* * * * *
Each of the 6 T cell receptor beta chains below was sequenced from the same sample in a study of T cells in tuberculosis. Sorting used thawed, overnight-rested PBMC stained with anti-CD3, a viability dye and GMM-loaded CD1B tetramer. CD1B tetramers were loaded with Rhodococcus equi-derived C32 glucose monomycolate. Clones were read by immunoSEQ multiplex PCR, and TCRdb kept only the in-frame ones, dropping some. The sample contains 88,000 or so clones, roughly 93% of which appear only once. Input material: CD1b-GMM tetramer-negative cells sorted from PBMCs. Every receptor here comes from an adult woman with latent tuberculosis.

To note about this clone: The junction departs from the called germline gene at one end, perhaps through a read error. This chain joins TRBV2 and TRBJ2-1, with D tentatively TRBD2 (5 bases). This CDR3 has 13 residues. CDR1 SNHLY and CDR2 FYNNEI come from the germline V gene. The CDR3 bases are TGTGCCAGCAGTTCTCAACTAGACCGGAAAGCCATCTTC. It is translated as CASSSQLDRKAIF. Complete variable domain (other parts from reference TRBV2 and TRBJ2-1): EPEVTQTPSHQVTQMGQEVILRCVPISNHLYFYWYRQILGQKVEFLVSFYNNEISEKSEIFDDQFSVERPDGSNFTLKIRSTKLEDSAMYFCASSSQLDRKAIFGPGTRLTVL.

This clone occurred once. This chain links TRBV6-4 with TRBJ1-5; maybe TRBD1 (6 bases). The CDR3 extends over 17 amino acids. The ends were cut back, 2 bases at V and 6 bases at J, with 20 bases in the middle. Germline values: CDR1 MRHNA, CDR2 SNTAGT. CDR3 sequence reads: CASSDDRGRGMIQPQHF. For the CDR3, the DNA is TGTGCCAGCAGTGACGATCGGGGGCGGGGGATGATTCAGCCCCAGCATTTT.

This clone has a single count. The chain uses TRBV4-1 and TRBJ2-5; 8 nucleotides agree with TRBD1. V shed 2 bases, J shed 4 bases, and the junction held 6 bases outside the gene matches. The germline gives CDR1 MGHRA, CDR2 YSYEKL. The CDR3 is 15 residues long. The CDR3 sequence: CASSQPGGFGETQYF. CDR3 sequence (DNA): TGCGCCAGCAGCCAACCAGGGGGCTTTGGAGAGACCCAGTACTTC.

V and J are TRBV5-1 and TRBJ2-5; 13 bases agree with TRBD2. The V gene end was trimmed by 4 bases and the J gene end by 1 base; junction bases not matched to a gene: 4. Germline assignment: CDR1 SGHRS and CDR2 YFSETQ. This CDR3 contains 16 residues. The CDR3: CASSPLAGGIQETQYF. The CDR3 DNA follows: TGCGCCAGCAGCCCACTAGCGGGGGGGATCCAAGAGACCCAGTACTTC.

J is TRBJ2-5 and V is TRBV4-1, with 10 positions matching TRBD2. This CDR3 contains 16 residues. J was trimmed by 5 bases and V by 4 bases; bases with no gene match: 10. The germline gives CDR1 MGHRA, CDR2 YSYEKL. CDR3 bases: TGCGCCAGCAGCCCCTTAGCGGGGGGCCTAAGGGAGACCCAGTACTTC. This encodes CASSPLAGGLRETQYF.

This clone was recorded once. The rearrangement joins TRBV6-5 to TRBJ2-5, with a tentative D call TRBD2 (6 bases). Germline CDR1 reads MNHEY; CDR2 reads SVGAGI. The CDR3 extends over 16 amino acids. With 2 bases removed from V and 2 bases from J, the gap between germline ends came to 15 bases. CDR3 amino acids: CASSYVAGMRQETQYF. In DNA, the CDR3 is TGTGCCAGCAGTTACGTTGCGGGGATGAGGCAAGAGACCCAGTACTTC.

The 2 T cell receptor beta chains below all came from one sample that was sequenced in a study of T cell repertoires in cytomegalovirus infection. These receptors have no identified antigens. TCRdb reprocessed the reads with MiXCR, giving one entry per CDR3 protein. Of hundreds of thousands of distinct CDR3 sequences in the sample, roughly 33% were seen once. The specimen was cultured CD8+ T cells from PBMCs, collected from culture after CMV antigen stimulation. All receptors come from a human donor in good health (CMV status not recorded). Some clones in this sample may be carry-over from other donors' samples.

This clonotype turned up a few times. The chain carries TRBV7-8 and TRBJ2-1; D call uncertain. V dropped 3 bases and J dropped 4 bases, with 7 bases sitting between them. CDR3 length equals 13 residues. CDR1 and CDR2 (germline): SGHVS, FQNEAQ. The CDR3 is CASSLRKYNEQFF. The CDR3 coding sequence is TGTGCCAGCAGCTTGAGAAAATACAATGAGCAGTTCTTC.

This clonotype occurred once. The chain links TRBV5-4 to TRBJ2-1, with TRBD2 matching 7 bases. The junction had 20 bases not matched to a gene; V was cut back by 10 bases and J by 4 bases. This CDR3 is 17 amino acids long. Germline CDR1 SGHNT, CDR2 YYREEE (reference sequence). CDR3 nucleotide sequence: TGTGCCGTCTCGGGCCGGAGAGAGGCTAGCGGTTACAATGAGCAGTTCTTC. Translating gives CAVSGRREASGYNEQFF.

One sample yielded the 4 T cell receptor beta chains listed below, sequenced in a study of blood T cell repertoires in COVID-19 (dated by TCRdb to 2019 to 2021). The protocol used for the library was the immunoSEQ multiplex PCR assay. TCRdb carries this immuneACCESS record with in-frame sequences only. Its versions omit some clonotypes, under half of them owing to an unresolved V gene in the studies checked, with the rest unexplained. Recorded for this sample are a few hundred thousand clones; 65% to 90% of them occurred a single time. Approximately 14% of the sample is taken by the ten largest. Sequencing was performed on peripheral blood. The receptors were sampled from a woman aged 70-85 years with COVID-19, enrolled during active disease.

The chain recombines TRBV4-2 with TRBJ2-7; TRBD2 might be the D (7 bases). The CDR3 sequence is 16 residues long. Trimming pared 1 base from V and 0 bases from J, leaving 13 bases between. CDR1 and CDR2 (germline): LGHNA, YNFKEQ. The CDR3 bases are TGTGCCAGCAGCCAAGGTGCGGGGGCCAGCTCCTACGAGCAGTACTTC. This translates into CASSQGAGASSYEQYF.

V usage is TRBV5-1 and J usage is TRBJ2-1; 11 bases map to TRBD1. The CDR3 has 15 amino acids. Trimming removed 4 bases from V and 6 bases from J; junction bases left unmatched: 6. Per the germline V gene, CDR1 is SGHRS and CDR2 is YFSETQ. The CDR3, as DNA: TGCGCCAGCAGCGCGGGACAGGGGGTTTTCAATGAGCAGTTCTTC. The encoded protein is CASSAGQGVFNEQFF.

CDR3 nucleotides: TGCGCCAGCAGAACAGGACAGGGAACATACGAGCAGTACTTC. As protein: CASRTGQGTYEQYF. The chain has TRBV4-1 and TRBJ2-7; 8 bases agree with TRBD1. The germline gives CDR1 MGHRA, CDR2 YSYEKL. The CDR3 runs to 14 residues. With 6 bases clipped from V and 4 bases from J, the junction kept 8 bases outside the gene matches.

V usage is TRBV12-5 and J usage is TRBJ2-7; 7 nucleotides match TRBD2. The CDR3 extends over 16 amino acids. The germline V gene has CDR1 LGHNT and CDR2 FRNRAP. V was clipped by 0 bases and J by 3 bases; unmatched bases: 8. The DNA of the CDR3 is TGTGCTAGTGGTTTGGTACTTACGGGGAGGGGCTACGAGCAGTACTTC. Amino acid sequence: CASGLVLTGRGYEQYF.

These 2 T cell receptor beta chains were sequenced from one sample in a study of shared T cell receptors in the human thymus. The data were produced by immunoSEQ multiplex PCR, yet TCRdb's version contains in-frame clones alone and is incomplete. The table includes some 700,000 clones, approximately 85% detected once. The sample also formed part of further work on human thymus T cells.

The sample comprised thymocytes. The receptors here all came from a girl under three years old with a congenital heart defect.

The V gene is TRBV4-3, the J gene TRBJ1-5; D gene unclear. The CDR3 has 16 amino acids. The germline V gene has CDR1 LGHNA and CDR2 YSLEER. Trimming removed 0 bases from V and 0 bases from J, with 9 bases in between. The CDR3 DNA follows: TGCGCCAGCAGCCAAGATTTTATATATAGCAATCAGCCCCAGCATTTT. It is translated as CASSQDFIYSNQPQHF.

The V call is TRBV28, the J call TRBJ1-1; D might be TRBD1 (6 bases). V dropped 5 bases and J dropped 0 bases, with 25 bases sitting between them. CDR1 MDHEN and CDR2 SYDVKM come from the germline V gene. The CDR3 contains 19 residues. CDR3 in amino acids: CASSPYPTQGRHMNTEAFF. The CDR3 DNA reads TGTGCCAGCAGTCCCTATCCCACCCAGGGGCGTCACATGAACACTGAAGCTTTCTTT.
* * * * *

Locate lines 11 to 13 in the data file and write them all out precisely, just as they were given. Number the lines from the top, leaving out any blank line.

One sample yielded the 4 T cell receptor beta chains listed below, sequenced in a study of blood T cell repertoires in COVID-19 (dated by TCRdb to 2019 to 2021). The protocol used for the library was the immunoSEQ multiplex PCR assay. TCRdb carries this immuneACCESS record with in-frame sequences only. Its versions omit some clonotypes, under half of them owing to an unresolved V gene in the studies checked, with the rest unexplained. Recorded for this sample are a few hundred thousand clones; 65% to 90% of them occurred a single time. Approximately 14% of the sample is taken by the ten largest. Sequencing was performed on peripheral blood. The receptors were sampled from a woman aged 70-85 years with COVID-19, enrolled during active disease.

The chain recombines TRBV4-2 with TRBJ2-7; TRBD2 might be the D (7 bases). The CDR3 sequence is 16 residues long. Trimming pared 1 base from V and 0 bases from J, leaving 13 bases between. CDR1 and CDR2 (germline): LGHNA, YNFKEQ. The CDR3 bases are TGTGCCAGCAGCCAAGGTGCGGGGGCCAGCTCCTACGAGCAGTACTTC. This translates into CASSQGAGASSYEQYF.

V usage is TRBV5-1 and J usage is TRBJ2-1; 11 bases map to TRBD1. The CDR3 has 15 amino acids. Trimming removed 4 bases from V and 6 bases from J; junction bases left unmatched: 6. Per the germline V gene, CDR1 is SGHRS and CDR2 is YFSETQ. The CDR3, as DNA: TGCGCCAGCAGCGCGGGACAGGGGGTTTTCAATGAGCAGTTCTTC. The encoded protein is CASSAGQGVFNEQFF.